After that it took a while until I found the time to finish them but last week the job was done. At least five of the boys are finished and after varnishing them I'll put some static grass or clump foliage onto their bases. Habitually I take pictures of the finished figures before applying varnish because even matt varnish tends to give them a shine which I don't like on photos.

Although I'm still working on some other pieces as well those plastics - and the corresponding metals - will become a constant guest on my workbench. They are a wonderful combination of rather plain uniforms without trumpery and the chance to put efforts and character in faces and such.

16 comments:

  1. They look great Stefan! Sorry I missed you last week - we'll enjoy some alt beers next time :-)

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    1. Many thanks, Paul.
      It's a pity that we missed you at the Drachenfels but I'll keep my fingers crossed for next time.
      Since you enjoyed 'Diebels Alt' beer already I'm pretty sure that you'll love the brew from the smaller breweries directly in D├╝sseldorf.

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  2. I've been looking forward to this post and what a treat! Mine are still very much boxed, but when I do get round to painting them I will definitely be coming back here for inspiration.

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    1. Thanks a lot, my friend.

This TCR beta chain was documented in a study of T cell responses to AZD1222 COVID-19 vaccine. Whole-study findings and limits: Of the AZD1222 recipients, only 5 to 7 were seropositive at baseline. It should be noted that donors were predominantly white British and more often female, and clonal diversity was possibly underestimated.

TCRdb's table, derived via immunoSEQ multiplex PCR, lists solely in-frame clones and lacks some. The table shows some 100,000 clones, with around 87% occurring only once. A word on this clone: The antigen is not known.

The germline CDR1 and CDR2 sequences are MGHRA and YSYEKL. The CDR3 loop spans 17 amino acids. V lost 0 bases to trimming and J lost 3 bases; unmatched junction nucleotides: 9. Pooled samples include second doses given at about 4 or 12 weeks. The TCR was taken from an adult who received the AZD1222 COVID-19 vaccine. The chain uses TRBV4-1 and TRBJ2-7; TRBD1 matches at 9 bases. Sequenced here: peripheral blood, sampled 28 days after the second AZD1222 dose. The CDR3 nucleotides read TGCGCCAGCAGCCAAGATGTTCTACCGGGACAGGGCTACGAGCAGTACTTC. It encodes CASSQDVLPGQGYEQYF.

I'm looking forward to seeing your work on those plastics. A pleasure to serve as your scource of inspiration, Sir.

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  3. Well done, Stefan - you beat me to it! Excellent work ­čśü

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    1. Then I'm really curious on seeing your interpretation of them. ;-)

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    2. Then I'm really curious on seeing your interpretation of them. ;-)

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  4. Really amazing painting Monty! You've definitely made these figures shine.

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  5. Stefan - those are really superb. Excellent, subtle basing too. Lovely!

    Best wishes

    Giles

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  6. These look terrific. I am so impressed at the variety you've managed to create from the basic box. Now, if only someone did figures like this for the 1680s.....!